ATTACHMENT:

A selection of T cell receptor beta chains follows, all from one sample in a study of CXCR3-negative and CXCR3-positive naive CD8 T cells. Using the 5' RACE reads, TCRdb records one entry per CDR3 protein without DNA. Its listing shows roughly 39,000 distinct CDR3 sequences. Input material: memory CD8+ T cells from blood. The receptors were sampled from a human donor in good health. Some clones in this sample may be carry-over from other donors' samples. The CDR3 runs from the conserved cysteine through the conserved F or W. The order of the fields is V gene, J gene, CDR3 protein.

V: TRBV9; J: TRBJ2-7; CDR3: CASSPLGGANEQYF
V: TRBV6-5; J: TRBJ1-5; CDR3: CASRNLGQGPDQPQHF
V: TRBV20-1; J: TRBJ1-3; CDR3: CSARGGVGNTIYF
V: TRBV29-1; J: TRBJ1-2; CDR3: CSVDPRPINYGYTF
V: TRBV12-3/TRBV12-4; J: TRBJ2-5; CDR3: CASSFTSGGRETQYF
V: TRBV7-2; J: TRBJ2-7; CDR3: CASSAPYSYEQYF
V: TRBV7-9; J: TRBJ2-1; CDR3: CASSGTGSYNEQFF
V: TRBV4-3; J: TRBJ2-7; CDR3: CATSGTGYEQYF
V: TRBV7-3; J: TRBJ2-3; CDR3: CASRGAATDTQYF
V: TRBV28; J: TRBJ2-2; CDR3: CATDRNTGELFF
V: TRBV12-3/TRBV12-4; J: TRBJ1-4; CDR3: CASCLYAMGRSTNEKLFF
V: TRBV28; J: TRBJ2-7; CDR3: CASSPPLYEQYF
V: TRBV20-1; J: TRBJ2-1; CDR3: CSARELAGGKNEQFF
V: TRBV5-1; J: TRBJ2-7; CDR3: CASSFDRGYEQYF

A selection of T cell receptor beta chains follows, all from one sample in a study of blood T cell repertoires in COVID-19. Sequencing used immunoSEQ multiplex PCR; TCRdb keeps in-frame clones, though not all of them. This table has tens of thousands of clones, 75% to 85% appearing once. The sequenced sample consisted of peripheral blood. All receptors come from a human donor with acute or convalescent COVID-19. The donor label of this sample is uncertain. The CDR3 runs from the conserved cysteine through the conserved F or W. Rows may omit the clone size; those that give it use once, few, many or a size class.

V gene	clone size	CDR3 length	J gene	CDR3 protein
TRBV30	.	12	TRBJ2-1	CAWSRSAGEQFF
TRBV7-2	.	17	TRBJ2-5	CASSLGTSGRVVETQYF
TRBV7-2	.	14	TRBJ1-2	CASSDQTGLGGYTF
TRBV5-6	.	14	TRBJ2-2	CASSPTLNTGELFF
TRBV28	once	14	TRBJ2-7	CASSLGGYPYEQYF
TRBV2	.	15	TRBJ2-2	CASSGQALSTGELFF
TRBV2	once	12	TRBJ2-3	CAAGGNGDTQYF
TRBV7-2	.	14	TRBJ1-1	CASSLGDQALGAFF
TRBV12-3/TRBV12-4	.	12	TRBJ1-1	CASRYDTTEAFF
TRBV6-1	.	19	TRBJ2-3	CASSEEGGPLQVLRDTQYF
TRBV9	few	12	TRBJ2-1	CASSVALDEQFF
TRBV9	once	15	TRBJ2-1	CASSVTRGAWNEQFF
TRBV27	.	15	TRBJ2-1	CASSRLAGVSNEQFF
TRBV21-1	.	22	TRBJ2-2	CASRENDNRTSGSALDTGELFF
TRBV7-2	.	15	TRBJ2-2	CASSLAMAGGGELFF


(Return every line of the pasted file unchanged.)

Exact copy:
A selection of T cell receptor beta chains follows, all from one sample in a study of CXCR3-negative and CXCR3-positive naive CD8 T cells. Using the 5' RACE reads, TCRdb records one entry per CDR3 protein without DNA. Its listing shows roughly 39,000 distinct CDR3 sequences. Input material: memory CD8+ T cells from blood. The receptors were sampled from a human donor in good health. Some clones in this sample may be carry-over from other donors' samples. The CDR3 runs from the conserved cysteine through the conserved F or W. The order of the fields is V gene, J gene, CDR3 protein.

V: TRBV9; J: TRBJ2-7; CDR3: CASSPLGGANEQYF
V: TRBV6-5; J: TRBJ1-5; CDR3: CASRNLGQGPDQPQHF
V: TRBV20-1; J: TRBJ1-3; CDR3: CSARGGVGNTIYF
V: TRBV29-1; J: TRBJ1-2; CDR3: CSVDPRPINYGYTF
V: TRBV12-3/TRBV12-4; J: TRBJ2-5; CDR3: CASSFTSGGRETQYF
V: TRBV7-2; J: TRBJ2-7; CDR3: CASSAPYSYEQYF
V: TRBV7-9; J: TRBJ2-1; CDR3: CASSGTGSYNEQFF
V: TRBV4-3; J: TRBJ2-7; CDR3: CATSGTGYEQYF
V: TRBV7-3; J: TRBJ2-3; CDR3: CASRGAATDTQYF
V: TRBV28; J: TRBJ2-2; CDR3: CATDRNTGELFF
V: TRBV12-3/TRBV12-4; J: TRBJ1-4; CDR3: CASCLYAMGRSTNEKLFF
V: TRBV28; J: TRBJ2-7; CDR3: CASSPPLYEQYF
V: TRBV20-1; J: TRBJ2-1; CDR3: CSARELAGGKNEQFF
V: TRBV5-1; J: TRBJ2-7; CDR3: CASSFDRGYEQYF

A selection of T cell receptor beta chains follows, all from one sample in a study of blood T cell repertoires in COVID-19. Sequencing used immunoSEQ multiplex PCR; TCRdb keeps in-frame clones, though not all of them. This table has tens of thousands of clones, 75% to 85% appearing once. The sequenced sample consisted of peripheral blood. All receptors come from a human donor with acute or convalescent COVID-19. The donor label of this sample is uncertain. The CDR3 runs from the conserved cysteine through the conserved F or W. Rows may omit the clone size; those that give it use once, few, many or a size class.

V gene	clone size	CDR3 length	J gene	CDR3 protein
TRBV30	.	12	TRBJ2-1	CAWSRSAGEQFF
TRBV7-2	.	17	TRBJ2-5	CASSLGTSGRVVETQYF
TRBV7-2	.	14	TRBJ1-2	CASSDQTGLGGYTF
TRBV5-6	.	14	TRBJ2-2	CASSPTLNTGELFF
TRBV28	once	14	TRBJ2-7	CASSLGGYPYEQYF
TRBV2	.	15	TRBJ2-2	CASSGQALSTGELFF
TRBV2	once	12	TRBJ2-3	CAAGGNGDTQYF
TRBV7-2	.	14	TRBJ1-1	CASSLGDQALGAFF
TRBV12-3/TRBV12-4	.	12	TRBJ1-1	CASRYDTTEAFF
TRBV6-1	.	19	TRBJ2-3	CASSEEGGPLQVLRDTQYF
TRBV9	few	12	TRBJ2-1	CASSVALDEQFF
TRBV9	once	15	TRBJ2-1	CASSVTRGAWNEQFF
TRBV27	.	15	TRBJ2-1	CASSRLAGVSNEQFF
TRBV21-1	.	22	TRBJ2-2	CASRENDNRTSGSALDTGELFF
TRBV7-2	.	15	TRBJ2-2	CASSLAMAGGGELFF